Thousands in Los Angeles protest hostilities against Armenia

LOS ANGELES (AP) - Thousands of people protested in Los Angeles on Sunday to denounce the role played by Azerbaijan and Turkey in the hostilities against Armenia in the Nagorno-Karabakh separatist region.
The protest came after Azerbaijan and Armenia accused each other of violating a Russia-brokered ceasefire agreement that went into effect on Saturday afternoon. The agreement stipulated that the ceasefire should pave the way for talks to resolve the conflict.
Crowds gathered in front of the Turkish consulate in California's largest city on Sunday afternoon, waving Armenian flags, singing and displaying signs that read “Peace for Armenians”. Groups used to gather along the streets, some climbing cars to wave banners.
The demonstrations appeared to be largely peaceful.
Southern California is home to the largest Armenian population in the United States, and a neighborhood in East Hollywood was named Little Armenia in 2000.
The most recent fighting between Azerbaijani and Armenian forces began on September 27, killing hundreds in the largest escalation of the decades-long Nagorno-Karabakh conflict since the end of a separatist war in 1994. The region is located in Azerbaijan, but it has been under the control of ethnic Armenian forces supported by Armenia. Armenians refer to it as Artsakh.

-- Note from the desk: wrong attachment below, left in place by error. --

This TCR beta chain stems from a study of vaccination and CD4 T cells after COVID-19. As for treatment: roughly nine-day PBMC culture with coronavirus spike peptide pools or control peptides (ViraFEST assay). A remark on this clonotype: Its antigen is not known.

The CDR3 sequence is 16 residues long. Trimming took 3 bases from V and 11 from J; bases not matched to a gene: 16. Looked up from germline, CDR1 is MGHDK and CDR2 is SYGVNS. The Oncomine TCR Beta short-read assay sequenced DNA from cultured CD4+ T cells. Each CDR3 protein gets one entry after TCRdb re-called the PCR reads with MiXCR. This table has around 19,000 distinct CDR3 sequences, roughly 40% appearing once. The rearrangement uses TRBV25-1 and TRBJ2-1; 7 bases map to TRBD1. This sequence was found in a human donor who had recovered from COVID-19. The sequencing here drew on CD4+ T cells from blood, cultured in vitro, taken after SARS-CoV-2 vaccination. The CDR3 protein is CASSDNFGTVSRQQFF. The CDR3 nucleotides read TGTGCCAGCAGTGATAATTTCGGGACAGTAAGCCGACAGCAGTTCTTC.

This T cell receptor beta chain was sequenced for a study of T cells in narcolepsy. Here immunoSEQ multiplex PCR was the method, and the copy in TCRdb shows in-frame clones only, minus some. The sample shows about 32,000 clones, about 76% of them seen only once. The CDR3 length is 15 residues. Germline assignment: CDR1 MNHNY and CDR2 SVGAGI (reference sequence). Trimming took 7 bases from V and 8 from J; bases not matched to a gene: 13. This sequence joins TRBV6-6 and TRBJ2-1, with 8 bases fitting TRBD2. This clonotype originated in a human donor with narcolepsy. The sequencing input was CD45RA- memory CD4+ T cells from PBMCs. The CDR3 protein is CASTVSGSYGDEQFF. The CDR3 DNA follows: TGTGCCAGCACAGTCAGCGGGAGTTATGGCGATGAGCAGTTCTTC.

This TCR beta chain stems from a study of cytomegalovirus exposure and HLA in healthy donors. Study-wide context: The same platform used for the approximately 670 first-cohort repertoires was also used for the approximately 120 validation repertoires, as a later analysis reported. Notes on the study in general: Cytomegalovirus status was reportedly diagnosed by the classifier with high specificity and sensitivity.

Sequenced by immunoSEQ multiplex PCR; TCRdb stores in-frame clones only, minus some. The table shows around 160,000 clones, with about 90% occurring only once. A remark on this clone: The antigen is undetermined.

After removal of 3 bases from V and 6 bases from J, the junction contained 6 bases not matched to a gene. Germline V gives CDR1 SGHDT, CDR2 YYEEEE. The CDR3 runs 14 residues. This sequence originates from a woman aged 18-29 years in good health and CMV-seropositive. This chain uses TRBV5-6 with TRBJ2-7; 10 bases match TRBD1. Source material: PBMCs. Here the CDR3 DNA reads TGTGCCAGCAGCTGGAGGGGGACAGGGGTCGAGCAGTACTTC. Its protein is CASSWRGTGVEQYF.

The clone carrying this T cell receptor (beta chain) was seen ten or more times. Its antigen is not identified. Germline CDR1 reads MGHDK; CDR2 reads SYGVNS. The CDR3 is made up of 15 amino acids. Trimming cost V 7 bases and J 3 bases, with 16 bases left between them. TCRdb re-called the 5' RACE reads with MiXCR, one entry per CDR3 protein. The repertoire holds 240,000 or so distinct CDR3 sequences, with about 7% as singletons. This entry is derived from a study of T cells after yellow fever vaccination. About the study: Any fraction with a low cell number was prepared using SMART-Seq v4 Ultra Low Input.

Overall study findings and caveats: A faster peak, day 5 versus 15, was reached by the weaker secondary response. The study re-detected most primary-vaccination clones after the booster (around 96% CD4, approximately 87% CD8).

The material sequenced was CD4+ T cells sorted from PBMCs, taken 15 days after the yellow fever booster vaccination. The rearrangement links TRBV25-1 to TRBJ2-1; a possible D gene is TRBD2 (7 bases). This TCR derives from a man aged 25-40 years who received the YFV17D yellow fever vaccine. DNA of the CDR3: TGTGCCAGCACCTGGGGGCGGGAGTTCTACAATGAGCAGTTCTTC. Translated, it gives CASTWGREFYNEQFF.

Turkey supports Azerbaijan and Turkish President Recep Tayyip Erdogan recently said: "Our Azerbaijani brothers are now waiting for the day when they will return to their country."
As protesters gathered on Sunday, Los Angeles Mayor Eric Garcetti tweeted in support and enclosed a letter from a group of mayors across the country calling on the United States to defuse the US Secretary of State Mike Pompeo Contribute to tensions in conflict.
"We welcome the ceasefire and it must be respected," Garcetti tweeted. "We need our national leadership to strengthen peace in the region (and). Turkey has to break up."
Thousands recently blocked highways in the Los Angeles area, gathered in front of CNN and the Los Angeles Times buildings and demonstrated in front of the Azerbaijani consulate, the Los Angeles Times previously reported. Several Armenian Americans have returned to the region to volunteer for their homeland.

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